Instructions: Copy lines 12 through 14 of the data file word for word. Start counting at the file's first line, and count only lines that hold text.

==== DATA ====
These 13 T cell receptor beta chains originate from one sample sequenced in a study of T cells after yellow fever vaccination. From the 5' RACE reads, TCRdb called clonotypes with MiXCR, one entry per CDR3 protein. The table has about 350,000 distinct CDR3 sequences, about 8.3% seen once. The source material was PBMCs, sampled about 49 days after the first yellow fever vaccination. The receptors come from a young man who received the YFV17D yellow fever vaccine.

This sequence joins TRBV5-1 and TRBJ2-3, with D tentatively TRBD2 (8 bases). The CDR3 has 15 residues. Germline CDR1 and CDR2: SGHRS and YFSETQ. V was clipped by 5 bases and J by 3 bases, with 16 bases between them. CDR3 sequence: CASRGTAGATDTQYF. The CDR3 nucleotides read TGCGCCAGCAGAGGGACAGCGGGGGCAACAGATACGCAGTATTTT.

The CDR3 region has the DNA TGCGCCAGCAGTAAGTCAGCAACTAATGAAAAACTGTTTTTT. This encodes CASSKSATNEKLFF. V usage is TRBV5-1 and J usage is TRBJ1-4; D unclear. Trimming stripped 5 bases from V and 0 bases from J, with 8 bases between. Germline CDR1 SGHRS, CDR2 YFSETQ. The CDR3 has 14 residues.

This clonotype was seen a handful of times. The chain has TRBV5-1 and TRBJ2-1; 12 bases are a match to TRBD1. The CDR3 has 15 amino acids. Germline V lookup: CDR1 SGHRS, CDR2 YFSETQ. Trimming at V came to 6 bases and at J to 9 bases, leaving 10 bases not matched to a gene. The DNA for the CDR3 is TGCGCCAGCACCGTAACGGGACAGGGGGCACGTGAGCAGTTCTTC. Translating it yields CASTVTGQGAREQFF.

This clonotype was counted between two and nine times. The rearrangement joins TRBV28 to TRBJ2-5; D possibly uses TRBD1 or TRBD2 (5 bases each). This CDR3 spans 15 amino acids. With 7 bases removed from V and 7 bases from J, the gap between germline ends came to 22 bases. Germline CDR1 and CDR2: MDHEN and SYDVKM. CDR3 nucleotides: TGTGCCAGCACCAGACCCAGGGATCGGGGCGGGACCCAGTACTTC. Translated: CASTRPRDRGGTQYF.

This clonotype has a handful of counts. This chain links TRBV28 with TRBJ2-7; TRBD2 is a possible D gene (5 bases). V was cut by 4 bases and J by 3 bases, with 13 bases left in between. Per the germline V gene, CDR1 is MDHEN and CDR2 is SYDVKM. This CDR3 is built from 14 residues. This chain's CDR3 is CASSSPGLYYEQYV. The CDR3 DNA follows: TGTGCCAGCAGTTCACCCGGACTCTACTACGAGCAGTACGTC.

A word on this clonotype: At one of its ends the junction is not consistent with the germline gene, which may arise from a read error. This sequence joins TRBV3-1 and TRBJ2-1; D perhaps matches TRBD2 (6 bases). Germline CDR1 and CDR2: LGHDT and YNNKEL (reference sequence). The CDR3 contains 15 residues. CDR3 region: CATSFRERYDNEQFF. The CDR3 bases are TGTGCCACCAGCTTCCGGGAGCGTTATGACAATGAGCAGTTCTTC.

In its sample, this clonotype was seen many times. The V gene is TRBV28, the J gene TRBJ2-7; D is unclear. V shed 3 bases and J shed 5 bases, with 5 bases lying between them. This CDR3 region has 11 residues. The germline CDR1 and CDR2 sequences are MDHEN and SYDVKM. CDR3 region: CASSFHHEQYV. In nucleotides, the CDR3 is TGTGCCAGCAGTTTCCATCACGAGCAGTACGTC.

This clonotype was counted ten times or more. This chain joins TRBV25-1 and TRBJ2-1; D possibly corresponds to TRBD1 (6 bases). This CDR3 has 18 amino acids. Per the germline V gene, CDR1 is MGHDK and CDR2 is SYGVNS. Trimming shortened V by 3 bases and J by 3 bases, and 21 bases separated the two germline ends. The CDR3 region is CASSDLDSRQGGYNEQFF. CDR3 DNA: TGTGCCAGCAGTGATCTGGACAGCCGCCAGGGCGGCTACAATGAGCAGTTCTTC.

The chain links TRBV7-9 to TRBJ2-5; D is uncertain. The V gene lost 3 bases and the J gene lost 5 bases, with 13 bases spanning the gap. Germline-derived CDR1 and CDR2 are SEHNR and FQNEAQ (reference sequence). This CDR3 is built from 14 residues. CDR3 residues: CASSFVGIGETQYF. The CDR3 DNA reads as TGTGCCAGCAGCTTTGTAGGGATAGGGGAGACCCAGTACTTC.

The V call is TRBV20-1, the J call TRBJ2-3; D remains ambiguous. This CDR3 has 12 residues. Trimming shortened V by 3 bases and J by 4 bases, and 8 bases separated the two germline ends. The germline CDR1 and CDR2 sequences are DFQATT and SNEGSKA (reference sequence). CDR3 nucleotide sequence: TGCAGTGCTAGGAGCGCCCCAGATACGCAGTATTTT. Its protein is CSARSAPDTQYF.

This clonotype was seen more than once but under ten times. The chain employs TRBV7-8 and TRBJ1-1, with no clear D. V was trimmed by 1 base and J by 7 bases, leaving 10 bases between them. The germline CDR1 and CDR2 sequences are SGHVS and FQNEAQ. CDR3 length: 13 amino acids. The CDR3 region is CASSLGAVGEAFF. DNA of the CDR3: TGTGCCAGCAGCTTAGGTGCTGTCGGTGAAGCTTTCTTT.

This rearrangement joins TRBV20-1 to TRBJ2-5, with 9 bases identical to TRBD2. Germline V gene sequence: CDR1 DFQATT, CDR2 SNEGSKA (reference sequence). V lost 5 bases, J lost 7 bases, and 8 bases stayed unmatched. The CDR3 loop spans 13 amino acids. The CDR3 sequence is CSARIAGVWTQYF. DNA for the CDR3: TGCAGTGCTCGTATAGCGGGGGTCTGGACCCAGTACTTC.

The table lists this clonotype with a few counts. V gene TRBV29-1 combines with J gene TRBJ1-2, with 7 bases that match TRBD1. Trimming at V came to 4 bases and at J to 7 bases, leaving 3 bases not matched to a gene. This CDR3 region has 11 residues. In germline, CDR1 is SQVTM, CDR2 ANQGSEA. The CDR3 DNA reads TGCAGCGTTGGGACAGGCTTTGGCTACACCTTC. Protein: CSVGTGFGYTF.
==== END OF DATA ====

This clonotype was seen more than once but under ten times. The chain employs TRBV7-8 and TRBJ1-1, with no clear D. V was trimmed by 1 base and J by 7 bases, leaving 10 bases between them. The germline CDR1 and CDR2 sequences are SGHVS and FQNEAQ. CDR3 length: 13 amino acids. The CDR3 region is CASSLGAVGEAFF. DNA of the CDR3: TGTGCCAGCAGCTTAGGTGCTGTCGGTGAAGCTTTCTTT.

This rearrangement joins TRBV20-1 to TRBJ2-5, with 9 bases identical to TRBD2. Germline V gene sequence: CDR1 DFQATT, CDR2 SNEGSKA (reference sequence). V lost 5 bases, J lost 7 bases, and 8 bases stayed unmatched. The CDR3 loop spans 13 amino acids. The CDR3 sequence is CSARIAGVWTQYF. DNA for the CDR3: TGCAGTGCTCGTATAGCGGGGGTCTGGACCCAGTACTTC.

The table lists this clonotype with a few counts. V gene TRBV29-1 combines with J gene TRBJ1-2, with 7 bases that match TRBD1. Trimming at V came to 4 bases and at J to 7 bases, leaving 3 bases not matched to a gene. This CDR3 region has 11 residues. In germline, CDR1 is SQVTM, CDR2 ANQGSEA. The CDR3 DNA reads TGCAGCGTTGGGACAGGCTTTGGCTACACCTTC. Protein: CSVGTGFGYTF.